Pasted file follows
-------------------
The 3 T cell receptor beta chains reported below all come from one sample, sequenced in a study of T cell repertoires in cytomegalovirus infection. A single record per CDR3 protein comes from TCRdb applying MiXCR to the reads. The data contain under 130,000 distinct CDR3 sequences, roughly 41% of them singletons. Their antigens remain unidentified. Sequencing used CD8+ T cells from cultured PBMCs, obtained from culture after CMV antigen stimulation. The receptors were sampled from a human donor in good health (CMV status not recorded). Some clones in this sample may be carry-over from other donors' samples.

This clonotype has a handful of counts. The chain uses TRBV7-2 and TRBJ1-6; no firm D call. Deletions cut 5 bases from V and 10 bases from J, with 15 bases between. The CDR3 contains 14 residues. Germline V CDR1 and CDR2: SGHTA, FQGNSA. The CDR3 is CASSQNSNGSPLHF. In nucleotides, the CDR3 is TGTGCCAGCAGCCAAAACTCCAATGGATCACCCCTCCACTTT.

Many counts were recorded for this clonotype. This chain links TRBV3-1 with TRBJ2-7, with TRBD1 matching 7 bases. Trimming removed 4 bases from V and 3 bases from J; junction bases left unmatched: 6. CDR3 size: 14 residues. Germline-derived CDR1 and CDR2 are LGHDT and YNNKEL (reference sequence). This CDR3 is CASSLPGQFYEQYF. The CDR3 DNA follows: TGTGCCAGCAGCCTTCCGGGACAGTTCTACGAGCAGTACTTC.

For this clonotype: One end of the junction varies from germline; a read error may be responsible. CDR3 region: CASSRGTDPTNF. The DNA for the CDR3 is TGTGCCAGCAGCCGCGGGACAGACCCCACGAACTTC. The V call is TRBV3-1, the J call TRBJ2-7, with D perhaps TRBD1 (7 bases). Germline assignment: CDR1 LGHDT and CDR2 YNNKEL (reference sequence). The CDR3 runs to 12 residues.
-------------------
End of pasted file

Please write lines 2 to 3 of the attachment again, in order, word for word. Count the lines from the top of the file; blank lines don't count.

This clonotype has a handful of counts. The chain uses TRBV7-2 and TRBJ1-6; no firm D call. Deletions cut 5 bases from V and 10 bases from J, with 15 bases between. The CDR3 contains 14 residues. Germline V CDR1 and CDR2: SGHTA, FQGNSA. The CDR3 is CASSQNSNGSPLHF. In nucleotides, the CDR3 is TGTGCCAGCAGCCAAAACTCCAATGGATCACCCCTCCACTTT.

Many counts were recorded for this clonotype. This chain links TRBV3-1 with TRBJ2-7, with TRBD1 matching 7 bases. Trimming removed 4 bases from V and 3 bases from J; junction bases left unmatched: 6. CDR3 size: 14 residues. Germline-derived CDR1 and CDR2 are LGHDT and YNNKEL (reference sequence). This CDR3 is CASSLPGQFYEQYF. The CDR3 DNA follows: TGTGCCAGCAGCCTTCCGGGACAGTTCTACGAGCAGTACTTC.